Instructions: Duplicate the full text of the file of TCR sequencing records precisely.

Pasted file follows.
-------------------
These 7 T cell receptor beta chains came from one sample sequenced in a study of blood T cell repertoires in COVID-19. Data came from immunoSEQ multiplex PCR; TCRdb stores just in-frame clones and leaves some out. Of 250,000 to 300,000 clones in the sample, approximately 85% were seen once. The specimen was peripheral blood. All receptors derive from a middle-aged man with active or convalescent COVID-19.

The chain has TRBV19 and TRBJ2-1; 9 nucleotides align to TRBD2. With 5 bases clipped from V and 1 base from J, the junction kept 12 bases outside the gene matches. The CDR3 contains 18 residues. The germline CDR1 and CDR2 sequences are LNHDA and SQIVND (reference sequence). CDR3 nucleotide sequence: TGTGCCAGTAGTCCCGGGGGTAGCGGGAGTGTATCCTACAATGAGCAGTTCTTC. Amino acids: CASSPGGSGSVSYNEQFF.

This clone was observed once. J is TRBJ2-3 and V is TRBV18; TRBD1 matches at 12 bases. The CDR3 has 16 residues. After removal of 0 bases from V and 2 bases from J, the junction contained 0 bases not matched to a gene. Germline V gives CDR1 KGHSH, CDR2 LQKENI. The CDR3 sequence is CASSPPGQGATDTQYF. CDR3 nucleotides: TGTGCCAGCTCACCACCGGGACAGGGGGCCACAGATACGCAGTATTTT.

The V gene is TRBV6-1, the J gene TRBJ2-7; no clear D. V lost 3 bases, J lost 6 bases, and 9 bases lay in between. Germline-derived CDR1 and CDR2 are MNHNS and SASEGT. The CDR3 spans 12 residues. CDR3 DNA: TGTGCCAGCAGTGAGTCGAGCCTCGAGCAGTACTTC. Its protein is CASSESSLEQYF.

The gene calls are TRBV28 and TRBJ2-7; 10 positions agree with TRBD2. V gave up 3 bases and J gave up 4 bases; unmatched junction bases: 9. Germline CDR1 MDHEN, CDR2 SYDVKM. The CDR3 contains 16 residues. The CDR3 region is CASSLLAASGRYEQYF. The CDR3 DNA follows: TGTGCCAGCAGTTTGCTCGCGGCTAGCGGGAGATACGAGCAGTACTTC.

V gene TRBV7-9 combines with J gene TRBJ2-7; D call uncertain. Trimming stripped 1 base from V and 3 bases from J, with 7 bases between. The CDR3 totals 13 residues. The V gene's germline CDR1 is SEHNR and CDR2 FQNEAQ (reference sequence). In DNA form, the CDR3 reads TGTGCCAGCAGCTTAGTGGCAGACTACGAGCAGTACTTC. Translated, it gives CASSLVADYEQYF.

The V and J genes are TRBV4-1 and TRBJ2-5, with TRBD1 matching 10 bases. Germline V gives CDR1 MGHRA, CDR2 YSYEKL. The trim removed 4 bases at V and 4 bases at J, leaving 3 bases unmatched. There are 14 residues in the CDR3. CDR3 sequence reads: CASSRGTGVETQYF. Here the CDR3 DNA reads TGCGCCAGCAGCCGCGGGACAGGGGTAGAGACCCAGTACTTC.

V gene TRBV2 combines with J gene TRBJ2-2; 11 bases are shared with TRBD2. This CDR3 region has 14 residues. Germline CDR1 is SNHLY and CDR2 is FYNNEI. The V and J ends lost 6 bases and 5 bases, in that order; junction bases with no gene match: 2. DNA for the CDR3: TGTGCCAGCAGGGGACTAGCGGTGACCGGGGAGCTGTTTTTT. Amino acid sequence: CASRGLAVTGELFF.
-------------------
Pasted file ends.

These 7 T cell receptor beta chains came from one sample sequenced in a study of blood T cell repertoires in COVID-19. Data came from immunoSEQ multiplex PCR; TCRdb stores just in-frame clones and leaves some out. Of 250,000 to 300,000 clones in the sample, approximately 85% were seen once. The specimen was peripheral blood. All receptors derive from a middle-aged man with active or convalescent COVID-19.

The chain has TRBV19 and TRBJ2-1; 9 nucleotides align to TRBD2. With 5 bases clipped from V and 1 base from J, the junction kept 12 bases outside the gene matches. The CDR3 contains 18 residues. The germline CDR1 and CDR2 sequences are LNHDA and SQIVND (reference sequence). CDR3 nucleotide sequence: TGTGCCAGTAGTCCCGGGGGTAGCGGGAGTGTATCCTACAATGAGCAGTTCTTC. Amino acids: CASSPGGSGSVSYNEQFF.

This clone was observed once. J is TRBJ2-3 and V is TRBV18; TRBD1 matches at 12 bases. The CDR3 has 16 residues. After removal of 0 bases from V and 2 bases from J, the junction contained 0 bases not matched to a gene. Germline V gives CDR1 KGHSH, CDR2 LQKENI. The CDR3 sequence is CASSPPGQGATDTQYF. CDR3 nucleotides: TGTGCCAGCTCACCACCGGGACAGGGGGCCACAGATACGCAGTATTTT.

The V gene is TRBV6-1, the J gene TRBJ2-7; no clear D. V lost 3 bases, J lost 6 bases, and 9 bases lay in between. Germline-derived CDR1 and CDR2 are MNHNS and SASEGT. The CDR3 spans 12 residues. CDR3 DNA: TGTGCCAGCAGTGAGTCGAGCCTCGAGCAGTACTTC. Its protein is CASSESSLEQYF.

The gene calls are TRBV28 and TRBJ2-7; 10 positions agree with TRBD2. V gave up 3 bases and J gave up 4 bases; unmatched junction bases: 9. Germline CDR1 MDHEN, CDR2 SYDVKM. The CDR3 contains 16 residues. The CDR3 region is CASSLLAASGRYEQYF. The CDR3 DNA follows: TGTGCCAGCAGTTTGCTCGCGGCTAGCGGGAGATACGAGCAGTACTTC.

V gene TRBV7-9 combines with J gene TRBJ2-7; D call uncertain. Trimming stripped 1 base from V and 3 bases from J, with 7 bases between. The CDR3 totals 13 residues. The V gene's germline CDR1 is SEHNR and CDR2 FQNEAQ (reference sequence). In DNA form, the CDR3 reads TGTGCCAGCAGCTTAGTGGCAGACTACGAGCAGTACTTC. Translated, it gives CASSLVADYEQYF.

The V and J genes are TRBV4-1 and TRBJ2-5, with TRBD1 matching 10 bases. Germline V gives CDR1 MGHRA, CDR2 YSYEKL. The trim removed 4 bases at V and 4 bases at J, leaving 3 bases unmatched. There are 14 residues in the CDR3. CDR3 sequence reads: CASSRGTGVETQYF. Here the CDR3 DNA reads TGCGCCAGCAGCCGCGGGACAGGGGTAGAGACCCAGTACTTC.

V gene TRBV2 combines with J gene TRBJ2-2; 11 bases are shared with TRBD2. This CDR3 region has 14 residues. Germline CDR1 is SNHLY and CDR2 is FYNNEI. The V and J ends lost 6 bases and 5 bases, in that order; junction bases with no gene match: 2. DNA for the CDR3: TGTGCCAGCAGGGGACTAGCGGTGACCGGGGAGCTGTTTTTT. Amino acid sequence: CASRGLAVTGELFF.